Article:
To avoid any inference that ILSA authorizes the President of the United States to impose sanctions on all companies that knowingly invests $20 million or more in Iran in a 12-month period, in future filings please revise the disclosure under this heading to make clear that ILSA relates to investments of $20 million or more that directly and significantly contribute to the enhancement of Iran’s ability to develop its petroleum resources.

We note your comment and will revise our disclosure in future filings with the SEC to reflect this comment, as well as the recently enacted amendments to ILSA.

Comment Letter Dated September 25, 2006

Principal Activities


Nigeria, page 17



We note your disclosure that indicates your operations in certain on-shore facilities were “disturbed.” Please expand your disclosures to indicate more clearly the nature of the disturbance, the length of time that operations were affected and if such matters have subsequently been resolved.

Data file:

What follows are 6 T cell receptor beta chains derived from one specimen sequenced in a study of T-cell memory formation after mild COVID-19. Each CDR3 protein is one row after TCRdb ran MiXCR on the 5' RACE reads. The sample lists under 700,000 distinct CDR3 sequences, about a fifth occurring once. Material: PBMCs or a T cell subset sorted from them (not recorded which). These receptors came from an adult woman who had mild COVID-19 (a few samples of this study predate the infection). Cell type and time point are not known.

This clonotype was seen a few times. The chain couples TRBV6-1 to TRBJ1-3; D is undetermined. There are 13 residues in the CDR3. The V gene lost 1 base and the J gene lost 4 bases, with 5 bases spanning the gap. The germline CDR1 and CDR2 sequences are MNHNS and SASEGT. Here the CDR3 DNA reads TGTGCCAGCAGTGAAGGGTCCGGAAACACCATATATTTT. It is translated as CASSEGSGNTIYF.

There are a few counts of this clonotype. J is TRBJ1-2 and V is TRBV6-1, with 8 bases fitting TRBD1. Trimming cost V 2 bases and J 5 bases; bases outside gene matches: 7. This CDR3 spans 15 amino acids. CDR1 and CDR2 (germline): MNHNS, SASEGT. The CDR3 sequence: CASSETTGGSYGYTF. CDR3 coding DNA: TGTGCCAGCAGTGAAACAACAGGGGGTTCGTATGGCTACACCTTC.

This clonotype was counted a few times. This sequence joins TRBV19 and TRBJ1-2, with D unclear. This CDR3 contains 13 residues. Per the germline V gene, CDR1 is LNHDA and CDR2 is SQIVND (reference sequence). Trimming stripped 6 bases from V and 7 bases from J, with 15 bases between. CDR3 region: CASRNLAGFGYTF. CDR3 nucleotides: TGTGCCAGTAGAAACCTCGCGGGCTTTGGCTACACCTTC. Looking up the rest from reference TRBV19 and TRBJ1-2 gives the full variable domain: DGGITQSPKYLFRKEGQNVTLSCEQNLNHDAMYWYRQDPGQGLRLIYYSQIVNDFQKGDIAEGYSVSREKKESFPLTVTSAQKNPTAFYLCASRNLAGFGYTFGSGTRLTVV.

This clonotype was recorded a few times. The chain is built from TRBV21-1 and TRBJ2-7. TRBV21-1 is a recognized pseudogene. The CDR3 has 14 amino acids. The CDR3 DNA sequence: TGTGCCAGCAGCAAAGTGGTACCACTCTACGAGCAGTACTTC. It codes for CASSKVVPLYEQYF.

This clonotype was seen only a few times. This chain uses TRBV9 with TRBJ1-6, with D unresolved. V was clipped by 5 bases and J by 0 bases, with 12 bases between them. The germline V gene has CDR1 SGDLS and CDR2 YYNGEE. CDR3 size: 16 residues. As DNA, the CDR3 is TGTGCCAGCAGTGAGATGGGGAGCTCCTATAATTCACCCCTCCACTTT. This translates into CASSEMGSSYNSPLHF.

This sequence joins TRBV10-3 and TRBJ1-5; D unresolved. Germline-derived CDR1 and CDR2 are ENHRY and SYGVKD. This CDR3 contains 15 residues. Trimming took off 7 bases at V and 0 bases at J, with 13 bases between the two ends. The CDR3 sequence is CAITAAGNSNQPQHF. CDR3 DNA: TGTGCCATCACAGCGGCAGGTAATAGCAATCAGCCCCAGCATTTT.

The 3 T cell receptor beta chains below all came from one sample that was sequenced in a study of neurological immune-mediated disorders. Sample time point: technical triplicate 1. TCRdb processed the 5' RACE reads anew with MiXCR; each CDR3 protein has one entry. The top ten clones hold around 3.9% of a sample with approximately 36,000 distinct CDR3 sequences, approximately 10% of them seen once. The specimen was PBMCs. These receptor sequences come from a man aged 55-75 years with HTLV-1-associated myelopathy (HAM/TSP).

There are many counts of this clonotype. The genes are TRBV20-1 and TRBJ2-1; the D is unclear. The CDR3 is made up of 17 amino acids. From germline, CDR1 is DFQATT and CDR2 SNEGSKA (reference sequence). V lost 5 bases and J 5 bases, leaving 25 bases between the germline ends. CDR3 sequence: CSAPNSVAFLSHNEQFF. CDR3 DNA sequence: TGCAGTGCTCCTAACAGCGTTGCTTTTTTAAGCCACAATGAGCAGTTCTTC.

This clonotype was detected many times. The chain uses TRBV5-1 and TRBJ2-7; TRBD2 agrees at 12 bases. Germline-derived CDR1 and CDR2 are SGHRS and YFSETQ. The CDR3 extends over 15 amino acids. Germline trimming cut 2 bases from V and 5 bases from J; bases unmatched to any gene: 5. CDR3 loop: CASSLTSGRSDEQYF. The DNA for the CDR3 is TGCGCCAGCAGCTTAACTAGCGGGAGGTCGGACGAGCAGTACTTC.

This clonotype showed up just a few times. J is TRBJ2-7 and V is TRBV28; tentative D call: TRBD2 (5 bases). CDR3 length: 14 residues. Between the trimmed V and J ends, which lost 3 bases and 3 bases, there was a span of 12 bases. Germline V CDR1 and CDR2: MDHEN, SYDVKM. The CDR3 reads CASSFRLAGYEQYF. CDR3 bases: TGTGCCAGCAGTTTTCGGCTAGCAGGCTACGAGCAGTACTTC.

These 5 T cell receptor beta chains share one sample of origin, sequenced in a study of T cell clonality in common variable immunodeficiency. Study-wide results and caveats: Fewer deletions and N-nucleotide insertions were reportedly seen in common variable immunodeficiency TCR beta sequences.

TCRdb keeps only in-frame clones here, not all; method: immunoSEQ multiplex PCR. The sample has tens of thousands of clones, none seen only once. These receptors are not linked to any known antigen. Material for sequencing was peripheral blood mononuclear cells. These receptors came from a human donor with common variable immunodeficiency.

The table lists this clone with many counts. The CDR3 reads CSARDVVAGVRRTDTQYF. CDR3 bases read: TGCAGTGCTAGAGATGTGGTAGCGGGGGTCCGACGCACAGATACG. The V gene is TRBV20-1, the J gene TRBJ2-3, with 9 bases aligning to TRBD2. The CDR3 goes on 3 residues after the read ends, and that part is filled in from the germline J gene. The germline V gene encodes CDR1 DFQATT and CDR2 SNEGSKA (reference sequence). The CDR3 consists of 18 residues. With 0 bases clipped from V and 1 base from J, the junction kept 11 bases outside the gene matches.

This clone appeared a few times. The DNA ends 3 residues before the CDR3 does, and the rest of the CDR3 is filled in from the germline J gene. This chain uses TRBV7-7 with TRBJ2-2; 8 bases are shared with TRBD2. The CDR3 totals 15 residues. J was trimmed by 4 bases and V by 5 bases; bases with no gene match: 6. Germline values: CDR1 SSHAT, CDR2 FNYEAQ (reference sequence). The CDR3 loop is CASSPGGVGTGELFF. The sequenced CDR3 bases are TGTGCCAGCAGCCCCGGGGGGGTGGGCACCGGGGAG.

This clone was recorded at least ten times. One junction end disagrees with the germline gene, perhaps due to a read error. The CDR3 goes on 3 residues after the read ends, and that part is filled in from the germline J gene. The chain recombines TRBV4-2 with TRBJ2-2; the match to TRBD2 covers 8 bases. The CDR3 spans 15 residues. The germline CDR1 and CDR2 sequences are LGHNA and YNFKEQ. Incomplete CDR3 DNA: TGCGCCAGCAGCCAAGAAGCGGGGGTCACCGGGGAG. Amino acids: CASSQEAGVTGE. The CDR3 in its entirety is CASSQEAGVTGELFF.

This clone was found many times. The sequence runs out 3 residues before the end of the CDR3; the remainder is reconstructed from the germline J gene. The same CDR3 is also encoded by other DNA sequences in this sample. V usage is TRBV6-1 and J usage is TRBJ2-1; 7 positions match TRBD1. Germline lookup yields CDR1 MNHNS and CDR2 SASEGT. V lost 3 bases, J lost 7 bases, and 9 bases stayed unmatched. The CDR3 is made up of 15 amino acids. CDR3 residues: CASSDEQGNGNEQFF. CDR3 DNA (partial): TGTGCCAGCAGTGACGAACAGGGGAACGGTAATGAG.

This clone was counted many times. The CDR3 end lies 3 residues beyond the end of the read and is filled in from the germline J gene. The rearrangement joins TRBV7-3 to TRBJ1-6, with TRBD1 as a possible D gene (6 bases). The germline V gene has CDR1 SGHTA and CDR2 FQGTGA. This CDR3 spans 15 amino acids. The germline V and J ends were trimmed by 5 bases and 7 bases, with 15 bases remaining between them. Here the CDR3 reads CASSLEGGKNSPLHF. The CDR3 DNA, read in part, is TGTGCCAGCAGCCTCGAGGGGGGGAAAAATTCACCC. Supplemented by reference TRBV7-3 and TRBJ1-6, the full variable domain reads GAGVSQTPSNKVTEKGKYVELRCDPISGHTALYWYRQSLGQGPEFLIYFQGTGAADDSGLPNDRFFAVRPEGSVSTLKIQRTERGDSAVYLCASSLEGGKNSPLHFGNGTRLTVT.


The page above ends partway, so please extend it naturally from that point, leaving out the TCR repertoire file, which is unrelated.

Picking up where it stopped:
Security concerns in the region of the Niger delta, including kidnappings of oil workers and destruction of facilities, led to some production shutdowns by the SPDC joint venture (in which the Company has a 10% interest) in that area in February 2006. The security

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situation in this region has not yet permitted the operator to resume production, and it is not currently possible for the Company to predict when production will resume. Since the Company does not believe that the impact of deferred production from this area is material when considered in relation to the Company’s total average production and income, the Company believes that amending the 2005 Form 20-F to provide expanded disclosure at this time is not warranted. However, the Company continues to monitor the situation in the area and will continue to provide appropriate disclosure to the market regarding the situation in this area in its future filings with the SEC.



We note your disclosure that indicates you have expanded your mining rights in Nigeria. Please describe the nature of these and any other mining activities you are engaged in. Please also disclose if material, any proven and probable reserves related to your mining operations. Refer to Securities Act Guide 7 which can be located at our website at: